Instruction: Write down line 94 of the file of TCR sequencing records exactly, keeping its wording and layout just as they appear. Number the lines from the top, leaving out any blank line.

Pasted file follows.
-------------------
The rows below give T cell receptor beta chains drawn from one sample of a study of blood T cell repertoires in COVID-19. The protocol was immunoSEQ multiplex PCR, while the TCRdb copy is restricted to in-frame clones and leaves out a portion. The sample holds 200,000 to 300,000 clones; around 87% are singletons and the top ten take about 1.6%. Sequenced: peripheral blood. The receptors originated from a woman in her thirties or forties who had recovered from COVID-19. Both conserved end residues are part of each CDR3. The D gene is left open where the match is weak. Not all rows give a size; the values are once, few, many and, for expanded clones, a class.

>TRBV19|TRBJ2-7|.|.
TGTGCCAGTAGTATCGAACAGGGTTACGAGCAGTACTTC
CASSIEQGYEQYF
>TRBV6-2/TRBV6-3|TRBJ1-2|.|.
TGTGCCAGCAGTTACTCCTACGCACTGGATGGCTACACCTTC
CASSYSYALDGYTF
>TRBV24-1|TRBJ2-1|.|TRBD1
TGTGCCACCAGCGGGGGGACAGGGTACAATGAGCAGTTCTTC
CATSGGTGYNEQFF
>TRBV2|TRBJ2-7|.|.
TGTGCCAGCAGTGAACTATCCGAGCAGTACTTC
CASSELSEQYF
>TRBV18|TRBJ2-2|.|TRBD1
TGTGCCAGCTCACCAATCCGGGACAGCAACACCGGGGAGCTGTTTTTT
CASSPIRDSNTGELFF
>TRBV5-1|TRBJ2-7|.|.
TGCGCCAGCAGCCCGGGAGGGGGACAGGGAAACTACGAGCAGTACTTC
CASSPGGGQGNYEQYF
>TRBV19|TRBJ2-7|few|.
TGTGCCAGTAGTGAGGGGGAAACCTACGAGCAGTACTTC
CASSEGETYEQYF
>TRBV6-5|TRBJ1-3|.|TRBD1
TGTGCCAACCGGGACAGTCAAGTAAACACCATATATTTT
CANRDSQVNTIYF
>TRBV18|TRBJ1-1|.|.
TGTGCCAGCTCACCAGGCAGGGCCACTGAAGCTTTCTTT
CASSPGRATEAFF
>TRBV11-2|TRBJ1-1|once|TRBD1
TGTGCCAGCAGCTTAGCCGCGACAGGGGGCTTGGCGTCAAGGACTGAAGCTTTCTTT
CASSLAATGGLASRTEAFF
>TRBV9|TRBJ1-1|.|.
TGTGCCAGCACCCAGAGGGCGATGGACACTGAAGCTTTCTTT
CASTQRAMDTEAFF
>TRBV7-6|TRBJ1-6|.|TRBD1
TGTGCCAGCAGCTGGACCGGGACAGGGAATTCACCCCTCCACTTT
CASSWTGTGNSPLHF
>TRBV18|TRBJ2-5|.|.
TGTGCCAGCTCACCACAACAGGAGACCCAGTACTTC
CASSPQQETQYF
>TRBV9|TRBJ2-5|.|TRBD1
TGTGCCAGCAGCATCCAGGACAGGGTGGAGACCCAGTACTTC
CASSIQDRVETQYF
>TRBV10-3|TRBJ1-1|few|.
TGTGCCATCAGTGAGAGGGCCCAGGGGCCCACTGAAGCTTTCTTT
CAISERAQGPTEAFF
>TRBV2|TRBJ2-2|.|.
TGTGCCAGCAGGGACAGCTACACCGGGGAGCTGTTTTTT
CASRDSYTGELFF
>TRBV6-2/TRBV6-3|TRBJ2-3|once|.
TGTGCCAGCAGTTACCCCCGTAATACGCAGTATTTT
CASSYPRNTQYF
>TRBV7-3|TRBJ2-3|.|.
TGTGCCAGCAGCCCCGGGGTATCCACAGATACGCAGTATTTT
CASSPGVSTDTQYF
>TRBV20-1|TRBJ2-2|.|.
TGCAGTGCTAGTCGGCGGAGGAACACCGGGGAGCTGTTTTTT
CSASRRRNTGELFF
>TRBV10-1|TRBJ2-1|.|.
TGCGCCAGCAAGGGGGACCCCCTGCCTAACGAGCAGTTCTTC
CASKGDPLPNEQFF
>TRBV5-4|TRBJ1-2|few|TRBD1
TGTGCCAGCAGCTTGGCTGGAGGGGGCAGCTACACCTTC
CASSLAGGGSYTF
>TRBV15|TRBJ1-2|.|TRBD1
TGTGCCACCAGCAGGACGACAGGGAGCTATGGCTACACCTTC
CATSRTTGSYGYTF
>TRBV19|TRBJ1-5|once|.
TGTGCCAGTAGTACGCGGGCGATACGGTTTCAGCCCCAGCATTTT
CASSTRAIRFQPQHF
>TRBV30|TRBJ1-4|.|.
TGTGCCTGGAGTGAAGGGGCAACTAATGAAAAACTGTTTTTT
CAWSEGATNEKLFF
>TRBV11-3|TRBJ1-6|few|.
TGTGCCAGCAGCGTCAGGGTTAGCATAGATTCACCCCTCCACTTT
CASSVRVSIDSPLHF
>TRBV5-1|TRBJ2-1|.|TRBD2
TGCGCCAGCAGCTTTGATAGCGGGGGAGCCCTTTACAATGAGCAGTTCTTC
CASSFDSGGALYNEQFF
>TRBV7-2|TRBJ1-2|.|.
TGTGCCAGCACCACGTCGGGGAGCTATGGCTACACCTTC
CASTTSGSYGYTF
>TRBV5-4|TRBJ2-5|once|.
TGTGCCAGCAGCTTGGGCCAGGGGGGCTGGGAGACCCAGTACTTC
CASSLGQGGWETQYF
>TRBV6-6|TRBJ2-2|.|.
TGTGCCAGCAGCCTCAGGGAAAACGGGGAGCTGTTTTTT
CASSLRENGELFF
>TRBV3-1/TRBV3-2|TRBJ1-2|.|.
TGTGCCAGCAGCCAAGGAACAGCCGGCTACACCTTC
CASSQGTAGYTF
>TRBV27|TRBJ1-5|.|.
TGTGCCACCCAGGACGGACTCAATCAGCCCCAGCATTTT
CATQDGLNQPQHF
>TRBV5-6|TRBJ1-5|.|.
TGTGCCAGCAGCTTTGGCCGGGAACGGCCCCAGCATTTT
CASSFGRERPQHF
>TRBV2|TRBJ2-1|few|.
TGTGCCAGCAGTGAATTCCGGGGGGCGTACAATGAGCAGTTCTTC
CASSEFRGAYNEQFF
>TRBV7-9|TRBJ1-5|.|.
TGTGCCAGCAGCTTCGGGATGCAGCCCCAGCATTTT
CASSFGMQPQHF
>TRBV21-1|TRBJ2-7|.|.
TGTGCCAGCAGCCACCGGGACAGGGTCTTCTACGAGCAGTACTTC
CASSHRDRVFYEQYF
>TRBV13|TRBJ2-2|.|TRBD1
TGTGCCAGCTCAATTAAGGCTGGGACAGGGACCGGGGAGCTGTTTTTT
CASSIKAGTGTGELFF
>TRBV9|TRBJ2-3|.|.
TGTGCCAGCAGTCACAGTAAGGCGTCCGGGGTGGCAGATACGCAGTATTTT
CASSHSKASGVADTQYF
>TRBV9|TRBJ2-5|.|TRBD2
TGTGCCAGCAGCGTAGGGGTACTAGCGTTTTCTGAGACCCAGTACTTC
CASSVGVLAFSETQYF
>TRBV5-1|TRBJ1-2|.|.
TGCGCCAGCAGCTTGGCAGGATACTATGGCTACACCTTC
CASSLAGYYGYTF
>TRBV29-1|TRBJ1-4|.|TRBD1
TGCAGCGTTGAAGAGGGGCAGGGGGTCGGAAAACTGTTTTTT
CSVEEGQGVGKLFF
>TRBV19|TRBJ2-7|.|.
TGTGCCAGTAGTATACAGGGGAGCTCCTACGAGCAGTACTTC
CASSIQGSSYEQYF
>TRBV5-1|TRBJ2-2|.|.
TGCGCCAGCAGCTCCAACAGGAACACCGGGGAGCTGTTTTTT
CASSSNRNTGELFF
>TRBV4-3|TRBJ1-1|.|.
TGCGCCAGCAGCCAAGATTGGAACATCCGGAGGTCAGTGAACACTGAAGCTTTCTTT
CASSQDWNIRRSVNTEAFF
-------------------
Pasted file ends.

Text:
CATQDGLNQPQHF